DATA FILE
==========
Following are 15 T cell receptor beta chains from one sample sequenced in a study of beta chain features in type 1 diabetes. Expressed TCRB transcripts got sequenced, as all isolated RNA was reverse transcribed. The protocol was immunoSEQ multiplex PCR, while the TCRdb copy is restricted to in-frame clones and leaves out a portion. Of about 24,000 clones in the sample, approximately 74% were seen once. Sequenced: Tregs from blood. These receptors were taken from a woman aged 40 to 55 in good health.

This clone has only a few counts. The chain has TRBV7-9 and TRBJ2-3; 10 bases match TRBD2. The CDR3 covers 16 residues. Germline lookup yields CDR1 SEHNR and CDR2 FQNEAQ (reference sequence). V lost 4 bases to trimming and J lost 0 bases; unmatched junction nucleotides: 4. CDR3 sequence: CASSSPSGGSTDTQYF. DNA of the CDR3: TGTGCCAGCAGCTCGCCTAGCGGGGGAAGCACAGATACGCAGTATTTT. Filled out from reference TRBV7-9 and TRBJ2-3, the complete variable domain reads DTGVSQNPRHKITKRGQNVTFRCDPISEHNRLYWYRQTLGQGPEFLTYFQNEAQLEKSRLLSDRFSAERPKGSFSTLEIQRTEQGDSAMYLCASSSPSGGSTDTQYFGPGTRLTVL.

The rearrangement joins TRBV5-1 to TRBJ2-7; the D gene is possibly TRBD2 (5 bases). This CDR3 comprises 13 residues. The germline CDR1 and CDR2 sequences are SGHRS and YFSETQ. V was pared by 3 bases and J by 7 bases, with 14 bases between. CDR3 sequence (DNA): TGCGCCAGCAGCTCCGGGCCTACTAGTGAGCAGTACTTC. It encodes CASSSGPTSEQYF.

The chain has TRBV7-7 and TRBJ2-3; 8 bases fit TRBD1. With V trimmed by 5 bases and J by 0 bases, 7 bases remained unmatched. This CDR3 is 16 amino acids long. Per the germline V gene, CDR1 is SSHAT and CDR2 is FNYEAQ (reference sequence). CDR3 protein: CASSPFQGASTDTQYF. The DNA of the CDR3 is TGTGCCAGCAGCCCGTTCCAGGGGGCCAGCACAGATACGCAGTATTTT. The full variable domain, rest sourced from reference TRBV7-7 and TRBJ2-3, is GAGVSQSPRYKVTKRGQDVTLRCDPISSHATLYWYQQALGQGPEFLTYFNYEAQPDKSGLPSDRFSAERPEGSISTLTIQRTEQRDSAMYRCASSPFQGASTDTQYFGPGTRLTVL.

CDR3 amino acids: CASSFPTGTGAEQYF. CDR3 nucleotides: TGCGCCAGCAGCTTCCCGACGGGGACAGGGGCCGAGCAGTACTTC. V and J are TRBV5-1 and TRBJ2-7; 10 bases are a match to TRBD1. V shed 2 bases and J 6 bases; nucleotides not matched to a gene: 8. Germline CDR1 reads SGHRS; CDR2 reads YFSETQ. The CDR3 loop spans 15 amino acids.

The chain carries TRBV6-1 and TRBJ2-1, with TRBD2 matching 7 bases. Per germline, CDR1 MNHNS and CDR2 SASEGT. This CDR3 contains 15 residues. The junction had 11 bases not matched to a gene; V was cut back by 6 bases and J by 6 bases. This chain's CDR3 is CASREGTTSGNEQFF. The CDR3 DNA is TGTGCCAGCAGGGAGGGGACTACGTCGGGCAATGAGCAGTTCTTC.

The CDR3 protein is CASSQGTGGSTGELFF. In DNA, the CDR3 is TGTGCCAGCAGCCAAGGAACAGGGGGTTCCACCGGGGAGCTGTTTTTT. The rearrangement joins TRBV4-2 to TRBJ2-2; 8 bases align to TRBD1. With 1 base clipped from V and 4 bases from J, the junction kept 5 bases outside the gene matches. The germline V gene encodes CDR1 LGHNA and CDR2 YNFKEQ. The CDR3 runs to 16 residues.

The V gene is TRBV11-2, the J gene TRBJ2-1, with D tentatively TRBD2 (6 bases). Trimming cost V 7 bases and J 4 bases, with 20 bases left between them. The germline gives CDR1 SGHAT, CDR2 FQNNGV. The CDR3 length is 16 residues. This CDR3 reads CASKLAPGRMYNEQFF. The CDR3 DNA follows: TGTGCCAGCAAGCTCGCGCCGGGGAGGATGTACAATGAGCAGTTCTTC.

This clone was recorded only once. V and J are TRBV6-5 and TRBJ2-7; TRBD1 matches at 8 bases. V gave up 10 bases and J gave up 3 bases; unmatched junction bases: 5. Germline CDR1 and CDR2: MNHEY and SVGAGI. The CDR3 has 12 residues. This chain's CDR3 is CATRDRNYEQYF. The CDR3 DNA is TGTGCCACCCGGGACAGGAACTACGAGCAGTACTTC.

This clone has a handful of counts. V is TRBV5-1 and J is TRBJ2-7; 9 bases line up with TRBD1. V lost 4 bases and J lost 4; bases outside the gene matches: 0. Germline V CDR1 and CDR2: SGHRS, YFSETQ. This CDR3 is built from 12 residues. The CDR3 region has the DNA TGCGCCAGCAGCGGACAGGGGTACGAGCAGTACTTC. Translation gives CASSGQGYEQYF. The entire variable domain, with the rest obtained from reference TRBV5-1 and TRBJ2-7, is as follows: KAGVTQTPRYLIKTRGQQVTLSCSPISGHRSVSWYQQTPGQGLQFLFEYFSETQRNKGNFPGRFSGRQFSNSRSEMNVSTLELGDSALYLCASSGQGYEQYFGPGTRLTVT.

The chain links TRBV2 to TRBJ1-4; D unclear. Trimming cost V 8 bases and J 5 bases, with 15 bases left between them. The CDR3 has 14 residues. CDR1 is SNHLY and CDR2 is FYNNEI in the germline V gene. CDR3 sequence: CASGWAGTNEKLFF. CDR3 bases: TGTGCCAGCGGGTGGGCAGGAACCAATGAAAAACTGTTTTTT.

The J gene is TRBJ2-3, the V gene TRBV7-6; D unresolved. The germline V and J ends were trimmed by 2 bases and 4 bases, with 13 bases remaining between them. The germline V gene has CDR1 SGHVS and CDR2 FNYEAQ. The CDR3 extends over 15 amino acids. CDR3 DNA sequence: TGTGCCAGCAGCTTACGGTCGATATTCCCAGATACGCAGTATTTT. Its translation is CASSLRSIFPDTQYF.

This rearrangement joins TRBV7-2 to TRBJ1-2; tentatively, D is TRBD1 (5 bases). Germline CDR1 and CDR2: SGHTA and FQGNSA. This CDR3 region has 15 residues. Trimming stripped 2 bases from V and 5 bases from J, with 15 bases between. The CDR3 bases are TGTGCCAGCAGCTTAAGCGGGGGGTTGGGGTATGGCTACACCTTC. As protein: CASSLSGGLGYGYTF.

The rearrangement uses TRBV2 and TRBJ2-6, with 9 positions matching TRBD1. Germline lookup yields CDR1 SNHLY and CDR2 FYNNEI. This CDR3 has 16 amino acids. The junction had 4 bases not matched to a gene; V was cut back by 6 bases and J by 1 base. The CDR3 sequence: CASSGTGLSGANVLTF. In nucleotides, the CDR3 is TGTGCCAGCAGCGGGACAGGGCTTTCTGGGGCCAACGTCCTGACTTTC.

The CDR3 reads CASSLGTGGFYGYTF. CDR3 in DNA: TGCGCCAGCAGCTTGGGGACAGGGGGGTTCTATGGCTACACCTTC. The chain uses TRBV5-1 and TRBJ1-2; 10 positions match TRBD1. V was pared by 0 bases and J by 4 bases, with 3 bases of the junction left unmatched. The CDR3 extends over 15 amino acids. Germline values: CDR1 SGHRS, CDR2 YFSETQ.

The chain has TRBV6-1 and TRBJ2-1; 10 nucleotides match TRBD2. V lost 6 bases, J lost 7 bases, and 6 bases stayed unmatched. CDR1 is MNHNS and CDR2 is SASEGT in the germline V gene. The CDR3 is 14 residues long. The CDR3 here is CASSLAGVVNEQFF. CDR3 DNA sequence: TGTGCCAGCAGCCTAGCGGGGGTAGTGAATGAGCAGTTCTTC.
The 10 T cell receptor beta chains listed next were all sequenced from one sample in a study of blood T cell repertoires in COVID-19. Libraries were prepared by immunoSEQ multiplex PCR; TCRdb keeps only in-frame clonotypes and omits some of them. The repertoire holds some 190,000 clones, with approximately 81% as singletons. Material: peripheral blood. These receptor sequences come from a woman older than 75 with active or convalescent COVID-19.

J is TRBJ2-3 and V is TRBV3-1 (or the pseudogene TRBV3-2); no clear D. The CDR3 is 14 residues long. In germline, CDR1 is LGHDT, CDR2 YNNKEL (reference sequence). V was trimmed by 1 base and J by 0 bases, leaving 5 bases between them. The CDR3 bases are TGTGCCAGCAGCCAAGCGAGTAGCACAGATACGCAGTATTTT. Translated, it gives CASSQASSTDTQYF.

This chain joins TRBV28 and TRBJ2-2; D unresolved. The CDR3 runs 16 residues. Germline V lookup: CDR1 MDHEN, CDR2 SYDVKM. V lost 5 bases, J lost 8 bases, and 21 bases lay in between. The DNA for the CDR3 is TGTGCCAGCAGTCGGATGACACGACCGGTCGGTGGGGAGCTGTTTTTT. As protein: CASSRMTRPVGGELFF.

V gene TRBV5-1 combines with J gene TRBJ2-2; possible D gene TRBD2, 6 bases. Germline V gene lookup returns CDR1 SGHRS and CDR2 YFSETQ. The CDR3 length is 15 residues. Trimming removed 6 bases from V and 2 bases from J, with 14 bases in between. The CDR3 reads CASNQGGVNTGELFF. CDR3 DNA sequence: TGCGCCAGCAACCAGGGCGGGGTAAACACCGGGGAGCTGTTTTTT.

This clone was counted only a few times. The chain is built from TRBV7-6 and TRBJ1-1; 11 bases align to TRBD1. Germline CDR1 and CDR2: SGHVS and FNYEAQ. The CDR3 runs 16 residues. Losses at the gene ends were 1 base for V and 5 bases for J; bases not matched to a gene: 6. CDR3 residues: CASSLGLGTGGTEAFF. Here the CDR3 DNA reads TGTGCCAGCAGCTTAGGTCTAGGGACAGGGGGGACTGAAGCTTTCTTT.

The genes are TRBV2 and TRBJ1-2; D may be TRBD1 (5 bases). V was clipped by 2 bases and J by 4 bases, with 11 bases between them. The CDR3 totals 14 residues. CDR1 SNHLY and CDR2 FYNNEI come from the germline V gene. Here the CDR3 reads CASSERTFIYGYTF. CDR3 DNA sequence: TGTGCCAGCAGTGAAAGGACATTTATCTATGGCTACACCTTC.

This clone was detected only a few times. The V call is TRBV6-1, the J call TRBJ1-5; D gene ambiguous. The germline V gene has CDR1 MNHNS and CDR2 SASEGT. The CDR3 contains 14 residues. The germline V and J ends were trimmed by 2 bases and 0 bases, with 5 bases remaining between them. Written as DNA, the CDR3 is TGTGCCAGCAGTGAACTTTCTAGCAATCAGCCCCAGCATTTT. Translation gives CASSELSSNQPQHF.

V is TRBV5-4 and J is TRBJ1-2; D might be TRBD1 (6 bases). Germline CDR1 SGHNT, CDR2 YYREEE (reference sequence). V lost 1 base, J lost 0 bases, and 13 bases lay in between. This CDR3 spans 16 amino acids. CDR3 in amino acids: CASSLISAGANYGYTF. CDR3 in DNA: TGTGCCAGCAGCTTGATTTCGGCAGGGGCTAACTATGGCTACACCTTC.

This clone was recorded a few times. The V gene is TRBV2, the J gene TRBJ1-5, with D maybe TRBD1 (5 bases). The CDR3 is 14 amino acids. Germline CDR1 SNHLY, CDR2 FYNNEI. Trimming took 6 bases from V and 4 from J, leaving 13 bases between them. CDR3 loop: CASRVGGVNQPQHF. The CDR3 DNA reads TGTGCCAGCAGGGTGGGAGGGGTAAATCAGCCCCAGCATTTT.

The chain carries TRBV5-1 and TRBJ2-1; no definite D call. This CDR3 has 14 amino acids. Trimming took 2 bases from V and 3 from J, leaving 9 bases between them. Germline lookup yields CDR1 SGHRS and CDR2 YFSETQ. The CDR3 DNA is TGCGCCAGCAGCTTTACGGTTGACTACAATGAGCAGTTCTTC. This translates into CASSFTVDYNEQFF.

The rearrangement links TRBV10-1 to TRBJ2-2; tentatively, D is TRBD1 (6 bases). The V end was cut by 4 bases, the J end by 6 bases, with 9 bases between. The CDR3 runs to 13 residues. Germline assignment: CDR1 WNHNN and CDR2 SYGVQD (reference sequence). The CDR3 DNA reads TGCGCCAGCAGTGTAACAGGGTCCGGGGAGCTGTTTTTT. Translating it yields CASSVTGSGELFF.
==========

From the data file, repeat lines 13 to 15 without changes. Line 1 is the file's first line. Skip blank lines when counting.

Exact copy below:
This rearrangement joins TRBV7-2 to TRBJ1-2; tentatively, D is TRBD1 (5 bases). Germline CDR1 and CDR2: SGHTA and FQGNSA. This CDR3 region has 15 residues. Trimming stripped 2 bases from V and 5 bases from J, with 15 bases between. The CDR3 bases are TGTGCCAGCAGCTTAAGCGGGGGGTTGGGGTATGGCTACACCTTC. As protein: CASSLSGGLGYGYTF.

The rearrangement uses TRBV2 and TRBJ2-6, with 9 positions matching TRBD1. Germline lookup yields CDR1 SNHLY and CDR2 FYNNEI. This CDR3 has 16 amino acids. The junction had 4 bases not matched to a gene; V was cut back by 6 bases and J by 1 base. The CDR3 sequence: CASSGTGLSGANVLTF. In nucleotides, the CDR3 is TGTGCCAGCAGCGGGACAGGGCTTTCTGGGGCCAACGTCCTGACTTTC.

The CDR3 reads CASSLGTGGFYGYTF. CDR3 in DNA: TGCGCCAGCAGCTTGGGGACAGGGGGGTTCTATGGCTACACCTTC. The chain uses TRBV5-1 and TRBJ1-2; 10 positions match TRBD1. V was pared by 0 bases and J by 4 bases, with 3 bases of the junction left unmatched. The CDR3 extends over 15 amino acids. Germline values: CDR1 SGHRS, CDR2 YFSETQ.